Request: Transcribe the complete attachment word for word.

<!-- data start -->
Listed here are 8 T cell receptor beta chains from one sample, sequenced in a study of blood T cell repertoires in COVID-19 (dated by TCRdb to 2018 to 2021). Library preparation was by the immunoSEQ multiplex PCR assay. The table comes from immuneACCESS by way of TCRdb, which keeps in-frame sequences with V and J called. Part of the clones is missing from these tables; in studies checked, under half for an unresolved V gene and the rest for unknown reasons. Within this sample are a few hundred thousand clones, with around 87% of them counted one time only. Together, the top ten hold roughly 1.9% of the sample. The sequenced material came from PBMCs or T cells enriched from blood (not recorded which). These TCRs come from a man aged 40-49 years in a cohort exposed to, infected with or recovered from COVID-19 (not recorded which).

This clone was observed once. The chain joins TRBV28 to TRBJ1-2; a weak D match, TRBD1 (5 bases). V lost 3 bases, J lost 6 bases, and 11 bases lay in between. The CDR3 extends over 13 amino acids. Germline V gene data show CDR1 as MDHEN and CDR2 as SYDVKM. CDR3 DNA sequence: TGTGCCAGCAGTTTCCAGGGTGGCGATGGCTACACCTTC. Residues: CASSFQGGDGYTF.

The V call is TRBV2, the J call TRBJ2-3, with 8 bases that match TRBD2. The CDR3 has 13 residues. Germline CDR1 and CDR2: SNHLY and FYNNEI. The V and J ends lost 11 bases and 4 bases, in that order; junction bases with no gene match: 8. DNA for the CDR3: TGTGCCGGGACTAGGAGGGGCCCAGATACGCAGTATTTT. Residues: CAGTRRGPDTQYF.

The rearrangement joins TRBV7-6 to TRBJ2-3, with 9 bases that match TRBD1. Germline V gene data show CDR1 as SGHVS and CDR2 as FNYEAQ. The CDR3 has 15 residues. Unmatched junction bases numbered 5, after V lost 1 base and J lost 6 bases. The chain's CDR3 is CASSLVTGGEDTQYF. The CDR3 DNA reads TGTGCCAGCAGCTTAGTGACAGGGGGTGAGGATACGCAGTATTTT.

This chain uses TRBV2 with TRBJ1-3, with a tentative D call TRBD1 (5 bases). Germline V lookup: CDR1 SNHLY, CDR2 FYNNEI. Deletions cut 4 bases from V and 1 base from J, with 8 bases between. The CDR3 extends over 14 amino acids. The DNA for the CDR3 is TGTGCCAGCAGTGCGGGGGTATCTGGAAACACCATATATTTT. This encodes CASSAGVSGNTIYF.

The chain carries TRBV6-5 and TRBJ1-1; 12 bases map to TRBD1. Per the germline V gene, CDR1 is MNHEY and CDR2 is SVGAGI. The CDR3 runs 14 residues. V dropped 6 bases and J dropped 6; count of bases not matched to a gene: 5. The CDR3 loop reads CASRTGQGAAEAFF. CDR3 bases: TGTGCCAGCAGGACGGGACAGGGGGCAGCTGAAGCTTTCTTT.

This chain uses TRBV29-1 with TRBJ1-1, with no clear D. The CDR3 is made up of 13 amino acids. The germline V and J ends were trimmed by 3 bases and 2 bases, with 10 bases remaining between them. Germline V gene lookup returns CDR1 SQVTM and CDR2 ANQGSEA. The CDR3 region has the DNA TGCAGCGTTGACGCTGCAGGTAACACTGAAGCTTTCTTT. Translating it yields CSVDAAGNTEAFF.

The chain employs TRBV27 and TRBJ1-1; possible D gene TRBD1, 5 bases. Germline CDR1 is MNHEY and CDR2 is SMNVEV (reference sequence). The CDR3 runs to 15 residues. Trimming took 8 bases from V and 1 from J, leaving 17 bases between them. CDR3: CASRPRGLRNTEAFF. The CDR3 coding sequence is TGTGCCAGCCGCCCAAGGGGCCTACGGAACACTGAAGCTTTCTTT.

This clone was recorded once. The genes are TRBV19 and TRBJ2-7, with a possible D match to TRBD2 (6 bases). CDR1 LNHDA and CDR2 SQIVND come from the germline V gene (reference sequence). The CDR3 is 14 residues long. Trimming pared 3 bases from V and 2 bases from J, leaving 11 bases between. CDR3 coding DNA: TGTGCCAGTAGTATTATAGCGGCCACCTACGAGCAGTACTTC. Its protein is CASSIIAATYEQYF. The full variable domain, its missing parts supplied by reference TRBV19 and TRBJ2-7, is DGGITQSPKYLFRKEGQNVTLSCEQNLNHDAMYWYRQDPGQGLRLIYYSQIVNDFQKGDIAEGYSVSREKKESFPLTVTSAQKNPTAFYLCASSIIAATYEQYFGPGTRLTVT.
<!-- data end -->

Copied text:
Listed here are 8 T cell receptor beta chains from one sample, sequenced in a study of blood T cell repertoires in COVID-19 (dated by TCRdb to 2018 to 2021). Library preparation was by the immunoSEQ multiplex PCR assay. The table comes from immuneACCESS by way of TCRdb, which keeps in-frame sequences with V and J called. Part of the clones is missing from these tables; in studies checked, under half for an unresolved V gene and the rest for unknown reasons. Within this sample are a few hundred thousand clones, with around 87% of them counted one time only. Together, the top ten hold roughly 1.9% of the sample. The sequenced material came from PBMCs or T cells enriched from blood (not recorded which). These TCRs come from a man aged 40-49 years in a cohort exposed to, infected with or recovered from COVID-19 (not recorded which).

This clone was observed once. The chain joins TRBV28 to TRBJ1-2; a weak D match, TRBD1 (5 bases). V lost 3 bases, J lost 6 bases, and 11 bases lay in between. The CDR3 extends over 13 amino acids. Germline V gene data show CDR1 as MDHEN and CDR2 as SYDVKM. CDR3 DNA sequence: TGTGCCAGCAGTTTCCAGGGTGGCGATGGCTACACCTTC. Residues: CASSFQGGDGYTF.

The V call is TRBV2, the J call TRBJ2-3, with 8 bases that match TRBD2. The CDR3 has 13 residues. Germline CDR1 and CDR2: SNHLY and FYNNEI. The V and J ends lost 11 bases and 4 bases, in that order; junction bases with no gene match: 8. DNA for the CDR3: TGTGCCGGGACTAGGAGGGGCCCAGATACGCAGTATTTT. Residues: CAGTRRGPDTQYF.

The rearrangement joins TRBV7-6 to TRBJ2-3, with 9 bases that match TRBD1. Germline V gene data show CDR1 as SGHVS and CDR2 as FNYEAQ. The CDR3 has 15 residues. Unmatched junction bases numbered 5, after V lost 1 base and J lost 6 bases. The chain's CDR3 is CASSLVTGGEDTQYF. The CDR3 DNA reads TGTGCCAGCAGCTTAGTGACAGGGGGTGAGGATACGCAGTATTTT.

This chain uses TRBV2 with TRBJ1-3, with a tentative D call TRBD1 (5 bases). Germline V lookup: CDR1 SNHLY, CDR2 FYNNEI. Deletions cut 4 bases from V and 1 base from J, with 8 bases between. The CDR3 extends over 14 amino acids. The DNA for the CDR3 is TGTGCCAGCAGTGCGGGGGTATCTGGAAACACCATATATTTT. This encodes CASSAGVSGNTIYF.

The chain carries TRBV6-5 and TRBJ1-1; 12 bases map to TRBD1. Per the germline V gene, CDR1 is MNHEY and CDR2 is SVGAGI. The CDR3 runs 14 residues. V dropped 6 bases and J dropped 6; count of bases not matched to a gene: 5. The CDR3 loop reads CASRTGQGAAEAFF. CDR3 bases: TGTGCCAGCAGGACGGGACAGGGGGCAGCTGAAGCTTTCTTT.

This chain uses TRBV29-1 with TRBJ1-1, with no clear D. The CDR3 is made up of 13 amino acids. The germline V and J ends were trimmed by 3 bases and 2 bases, with 10 bases remaining between them. Germline V gene lookup returns CDR1 SQVTM and CDR2 ANQGSEA. The CDR3 region has the DNA TGCAGCGTTGACGCTGCAGGTAACACTGAAGCTTTCTTT. Translating it yields CSVDAAGNTEAFF.

The chain employs TRBV27 and TRBJ1-1; possible D gene TRBD1, 5 bases. Germline CDR1 is MNHEY and CDR2 is SMNVEV (reference sequence). The CDR3 runs to 15 residues. Trimming took 8 bases from V and 1 from J, leaving 17 bases between them. CDR3: CASRPRGLRNTEAFF. The CDR3 coding sequence is TGTGCCAGCCGCCCAAGGGGCCTACGGAACACTGAAGCTTTCTTT.

This clone was recorded once. The genes are TRBV19 and TRBJ2-7, with a possible D match to TRBD2 (6 bases). CDR1 LNHDA and CDR2 SQIVND come from the germline V gene (reference sequence). The CDR3 is 14 residues long. Trimming pared 3 bases from V and 2 bases from J, leaving 11 bases between. CDR3 coding DNA: TGTGCCAGTAGTATTATAGCGGCCACCTACGAGCAGTACTTC. Its protein is CASSIIAATYEQYF. The full variable domain, its missing parts supplied by reference TRBV19 and TRBJ2-7, is DGGITQSPKYLFRKEGQNVTLSCEQNLNHDAMYWYRQDPGQGLRLIYYSQIVNDFQKGDIAEGYSVSREKKESFPLTVTSAQKNPTAFYLCASSIIAATYEQYFGPGTRLTVT.